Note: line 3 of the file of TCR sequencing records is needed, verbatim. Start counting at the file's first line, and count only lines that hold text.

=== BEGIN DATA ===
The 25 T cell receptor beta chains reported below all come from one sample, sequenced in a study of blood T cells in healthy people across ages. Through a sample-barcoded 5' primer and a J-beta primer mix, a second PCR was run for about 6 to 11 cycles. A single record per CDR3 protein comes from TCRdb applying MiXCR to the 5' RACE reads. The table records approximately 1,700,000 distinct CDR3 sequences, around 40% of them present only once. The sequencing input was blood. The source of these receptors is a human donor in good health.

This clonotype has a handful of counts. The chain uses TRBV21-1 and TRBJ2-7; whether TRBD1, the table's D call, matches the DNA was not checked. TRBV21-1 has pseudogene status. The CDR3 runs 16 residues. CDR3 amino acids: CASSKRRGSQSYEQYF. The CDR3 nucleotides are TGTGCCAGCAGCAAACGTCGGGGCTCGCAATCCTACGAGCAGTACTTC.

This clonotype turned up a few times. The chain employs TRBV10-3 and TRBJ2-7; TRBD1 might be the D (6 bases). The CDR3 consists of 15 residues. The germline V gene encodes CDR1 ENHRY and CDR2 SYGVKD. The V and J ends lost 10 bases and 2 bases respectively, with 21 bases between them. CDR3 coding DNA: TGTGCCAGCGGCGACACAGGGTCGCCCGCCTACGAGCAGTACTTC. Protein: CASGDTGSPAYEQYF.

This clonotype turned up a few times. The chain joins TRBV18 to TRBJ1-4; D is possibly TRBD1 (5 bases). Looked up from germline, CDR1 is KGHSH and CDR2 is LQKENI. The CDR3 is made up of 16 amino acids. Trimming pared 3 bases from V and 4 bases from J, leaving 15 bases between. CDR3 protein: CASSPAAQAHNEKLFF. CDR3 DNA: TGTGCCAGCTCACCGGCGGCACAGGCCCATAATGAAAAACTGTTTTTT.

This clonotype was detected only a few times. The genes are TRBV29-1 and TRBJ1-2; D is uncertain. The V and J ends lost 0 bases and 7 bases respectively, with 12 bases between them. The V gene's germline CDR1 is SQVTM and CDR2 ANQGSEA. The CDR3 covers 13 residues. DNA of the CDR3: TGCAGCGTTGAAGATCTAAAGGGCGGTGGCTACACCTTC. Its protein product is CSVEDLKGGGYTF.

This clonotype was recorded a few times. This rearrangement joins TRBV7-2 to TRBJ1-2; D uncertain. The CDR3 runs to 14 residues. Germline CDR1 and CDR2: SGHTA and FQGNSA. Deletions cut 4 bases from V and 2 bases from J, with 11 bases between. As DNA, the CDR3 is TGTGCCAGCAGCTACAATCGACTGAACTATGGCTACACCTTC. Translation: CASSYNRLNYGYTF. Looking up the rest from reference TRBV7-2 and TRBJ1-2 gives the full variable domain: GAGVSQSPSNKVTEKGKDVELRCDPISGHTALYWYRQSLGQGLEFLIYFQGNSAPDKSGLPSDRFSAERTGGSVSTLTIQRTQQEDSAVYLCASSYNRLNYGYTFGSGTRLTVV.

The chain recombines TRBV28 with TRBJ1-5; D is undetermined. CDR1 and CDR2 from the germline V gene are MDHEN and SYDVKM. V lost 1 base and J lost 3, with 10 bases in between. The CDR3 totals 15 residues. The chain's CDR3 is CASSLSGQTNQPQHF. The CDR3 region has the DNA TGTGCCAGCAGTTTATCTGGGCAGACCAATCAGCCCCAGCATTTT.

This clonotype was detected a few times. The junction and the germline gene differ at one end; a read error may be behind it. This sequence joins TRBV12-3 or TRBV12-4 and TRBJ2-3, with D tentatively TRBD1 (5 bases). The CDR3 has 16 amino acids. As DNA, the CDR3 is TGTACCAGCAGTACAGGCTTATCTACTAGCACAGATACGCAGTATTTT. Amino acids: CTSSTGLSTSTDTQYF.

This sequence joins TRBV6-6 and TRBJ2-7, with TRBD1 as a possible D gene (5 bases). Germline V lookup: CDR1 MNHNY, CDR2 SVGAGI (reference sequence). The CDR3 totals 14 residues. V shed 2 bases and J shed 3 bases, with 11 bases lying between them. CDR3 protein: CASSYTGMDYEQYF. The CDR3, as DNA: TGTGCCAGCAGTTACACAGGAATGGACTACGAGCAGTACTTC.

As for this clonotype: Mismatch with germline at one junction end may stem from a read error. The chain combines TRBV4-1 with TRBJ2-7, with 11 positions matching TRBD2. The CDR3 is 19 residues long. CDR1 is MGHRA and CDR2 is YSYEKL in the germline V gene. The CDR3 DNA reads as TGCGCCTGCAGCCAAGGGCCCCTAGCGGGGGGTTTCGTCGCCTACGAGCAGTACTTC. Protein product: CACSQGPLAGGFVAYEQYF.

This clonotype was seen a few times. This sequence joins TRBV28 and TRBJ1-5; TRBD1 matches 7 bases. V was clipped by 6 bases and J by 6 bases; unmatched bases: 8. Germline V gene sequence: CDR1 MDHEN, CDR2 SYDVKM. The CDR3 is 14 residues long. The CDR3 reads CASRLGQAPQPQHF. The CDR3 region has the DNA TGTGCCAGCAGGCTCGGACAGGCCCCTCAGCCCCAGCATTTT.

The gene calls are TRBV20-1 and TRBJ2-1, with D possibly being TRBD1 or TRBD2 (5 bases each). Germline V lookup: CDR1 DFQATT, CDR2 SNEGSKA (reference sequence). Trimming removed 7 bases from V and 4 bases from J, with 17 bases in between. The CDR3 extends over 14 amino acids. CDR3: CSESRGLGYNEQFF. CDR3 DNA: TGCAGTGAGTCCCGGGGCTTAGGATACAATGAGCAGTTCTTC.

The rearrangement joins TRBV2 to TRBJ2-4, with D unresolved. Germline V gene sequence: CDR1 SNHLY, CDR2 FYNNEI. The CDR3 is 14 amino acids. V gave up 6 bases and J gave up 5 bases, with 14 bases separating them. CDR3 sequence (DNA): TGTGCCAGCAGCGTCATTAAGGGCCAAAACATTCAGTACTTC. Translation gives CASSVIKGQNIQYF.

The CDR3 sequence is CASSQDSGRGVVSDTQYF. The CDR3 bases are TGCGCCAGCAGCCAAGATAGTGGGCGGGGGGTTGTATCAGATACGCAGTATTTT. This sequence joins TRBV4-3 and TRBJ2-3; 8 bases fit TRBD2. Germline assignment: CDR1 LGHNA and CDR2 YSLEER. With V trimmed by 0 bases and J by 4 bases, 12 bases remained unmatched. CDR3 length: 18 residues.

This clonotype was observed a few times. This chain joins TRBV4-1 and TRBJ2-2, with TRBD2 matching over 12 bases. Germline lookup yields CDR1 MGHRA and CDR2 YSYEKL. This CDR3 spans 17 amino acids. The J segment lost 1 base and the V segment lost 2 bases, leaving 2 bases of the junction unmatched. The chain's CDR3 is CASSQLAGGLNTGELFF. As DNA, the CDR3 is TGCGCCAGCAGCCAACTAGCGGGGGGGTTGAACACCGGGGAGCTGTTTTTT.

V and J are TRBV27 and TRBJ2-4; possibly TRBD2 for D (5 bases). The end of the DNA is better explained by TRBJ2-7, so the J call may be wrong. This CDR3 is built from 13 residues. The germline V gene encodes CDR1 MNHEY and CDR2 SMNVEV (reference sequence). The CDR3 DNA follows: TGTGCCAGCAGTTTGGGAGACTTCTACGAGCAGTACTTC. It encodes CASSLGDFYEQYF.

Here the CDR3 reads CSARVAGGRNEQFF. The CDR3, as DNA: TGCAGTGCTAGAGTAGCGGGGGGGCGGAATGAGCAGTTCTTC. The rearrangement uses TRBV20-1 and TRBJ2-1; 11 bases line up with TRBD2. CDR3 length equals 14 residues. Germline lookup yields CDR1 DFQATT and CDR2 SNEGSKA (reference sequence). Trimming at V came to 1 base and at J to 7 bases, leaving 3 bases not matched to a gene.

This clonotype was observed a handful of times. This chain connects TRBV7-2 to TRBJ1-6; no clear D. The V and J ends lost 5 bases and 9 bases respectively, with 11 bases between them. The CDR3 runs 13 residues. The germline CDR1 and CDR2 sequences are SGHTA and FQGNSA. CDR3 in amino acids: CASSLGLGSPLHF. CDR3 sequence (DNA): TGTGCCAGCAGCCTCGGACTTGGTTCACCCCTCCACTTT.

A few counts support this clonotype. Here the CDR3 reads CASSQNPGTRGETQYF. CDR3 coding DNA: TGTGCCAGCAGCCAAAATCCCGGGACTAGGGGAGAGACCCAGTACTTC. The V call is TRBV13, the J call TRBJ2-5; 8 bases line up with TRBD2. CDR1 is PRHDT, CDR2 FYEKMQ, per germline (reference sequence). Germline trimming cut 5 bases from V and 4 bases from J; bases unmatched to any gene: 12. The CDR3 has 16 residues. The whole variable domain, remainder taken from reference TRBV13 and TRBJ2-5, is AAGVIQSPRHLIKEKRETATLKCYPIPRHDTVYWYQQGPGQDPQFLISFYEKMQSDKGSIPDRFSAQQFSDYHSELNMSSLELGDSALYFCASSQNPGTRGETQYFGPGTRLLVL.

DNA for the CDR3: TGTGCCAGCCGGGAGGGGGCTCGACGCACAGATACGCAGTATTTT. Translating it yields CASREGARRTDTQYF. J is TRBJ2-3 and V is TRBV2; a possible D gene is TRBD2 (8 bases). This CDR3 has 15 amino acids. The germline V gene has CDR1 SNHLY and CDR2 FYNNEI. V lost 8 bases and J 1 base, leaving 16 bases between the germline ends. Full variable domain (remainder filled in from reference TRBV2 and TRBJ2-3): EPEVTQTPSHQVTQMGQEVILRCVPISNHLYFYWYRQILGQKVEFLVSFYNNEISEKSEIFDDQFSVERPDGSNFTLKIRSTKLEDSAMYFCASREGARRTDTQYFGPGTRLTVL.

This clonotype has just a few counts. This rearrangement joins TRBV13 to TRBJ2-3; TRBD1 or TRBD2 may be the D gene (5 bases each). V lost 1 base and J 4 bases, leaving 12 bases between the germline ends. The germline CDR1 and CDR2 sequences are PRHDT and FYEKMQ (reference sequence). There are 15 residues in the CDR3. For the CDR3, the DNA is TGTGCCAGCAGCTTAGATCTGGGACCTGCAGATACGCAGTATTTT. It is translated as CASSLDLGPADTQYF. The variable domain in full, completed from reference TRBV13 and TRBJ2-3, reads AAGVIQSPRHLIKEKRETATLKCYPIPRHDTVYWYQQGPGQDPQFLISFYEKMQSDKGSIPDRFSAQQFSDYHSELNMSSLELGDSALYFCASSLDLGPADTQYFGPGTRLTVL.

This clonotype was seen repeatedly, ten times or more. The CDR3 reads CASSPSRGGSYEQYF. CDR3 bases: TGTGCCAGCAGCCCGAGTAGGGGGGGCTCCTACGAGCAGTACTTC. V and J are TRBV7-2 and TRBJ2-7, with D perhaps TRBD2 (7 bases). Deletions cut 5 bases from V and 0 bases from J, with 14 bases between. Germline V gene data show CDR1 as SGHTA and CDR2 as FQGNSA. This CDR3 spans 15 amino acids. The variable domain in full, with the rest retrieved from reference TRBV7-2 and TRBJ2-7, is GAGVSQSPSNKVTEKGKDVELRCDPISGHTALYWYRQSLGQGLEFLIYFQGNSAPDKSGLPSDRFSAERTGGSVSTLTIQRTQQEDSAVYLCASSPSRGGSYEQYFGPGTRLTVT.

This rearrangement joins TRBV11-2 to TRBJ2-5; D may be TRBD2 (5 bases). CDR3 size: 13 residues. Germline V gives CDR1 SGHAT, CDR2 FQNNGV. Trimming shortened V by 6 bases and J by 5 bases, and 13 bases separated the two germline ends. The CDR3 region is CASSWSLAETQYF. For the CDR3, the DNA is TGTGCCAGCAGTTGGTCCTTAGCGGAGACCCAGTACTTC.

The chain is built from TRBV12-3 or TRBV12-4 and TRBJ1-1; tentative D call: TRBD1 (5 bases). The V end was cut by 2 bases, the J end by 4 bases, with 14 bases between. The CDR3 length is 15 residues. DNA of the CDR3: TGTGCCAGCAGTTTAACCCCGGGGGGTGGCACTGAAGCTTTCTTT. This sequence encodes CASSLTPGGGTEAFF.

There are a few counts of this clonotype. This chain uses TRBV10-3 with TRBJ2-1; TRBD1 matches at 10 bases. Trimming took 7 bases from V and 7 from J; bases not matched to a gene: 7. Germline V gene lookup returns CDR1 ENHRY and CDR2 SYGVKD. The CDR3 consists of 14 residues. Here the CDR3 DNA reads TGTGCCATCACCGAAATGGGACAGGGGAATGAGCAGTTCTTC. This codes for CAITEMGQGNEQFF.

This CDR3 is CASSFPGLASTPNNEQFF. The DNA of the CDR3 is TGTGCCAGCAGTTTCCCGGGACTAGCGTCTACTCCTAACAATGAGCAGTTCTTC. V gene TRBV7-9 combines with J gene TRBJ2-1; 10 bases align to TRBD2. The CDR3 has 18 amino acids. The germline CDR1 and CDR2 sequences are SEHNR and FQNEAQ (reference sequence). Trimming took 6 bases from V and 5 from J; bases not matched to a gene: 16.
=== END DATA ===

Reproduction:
This clonotype turned up a few times. The chain employs TRBV10-3 and TRBJ2-7; TRBD1 might be the D (6 bases). The CDR3 consists of 15 residues. The germline V gene encodes CDR1 ENHRY and CDR2 SYGVKD. The V and J ends lost 10 bases and 2 bases respectively, with 21 bases between them. CDR3 coding DNA: TGTGCCAGCGGCGACACAGGGTCGCCCGCCTACGAGCAGTACTTC. Protein: CASGDTGSPAYEQYF.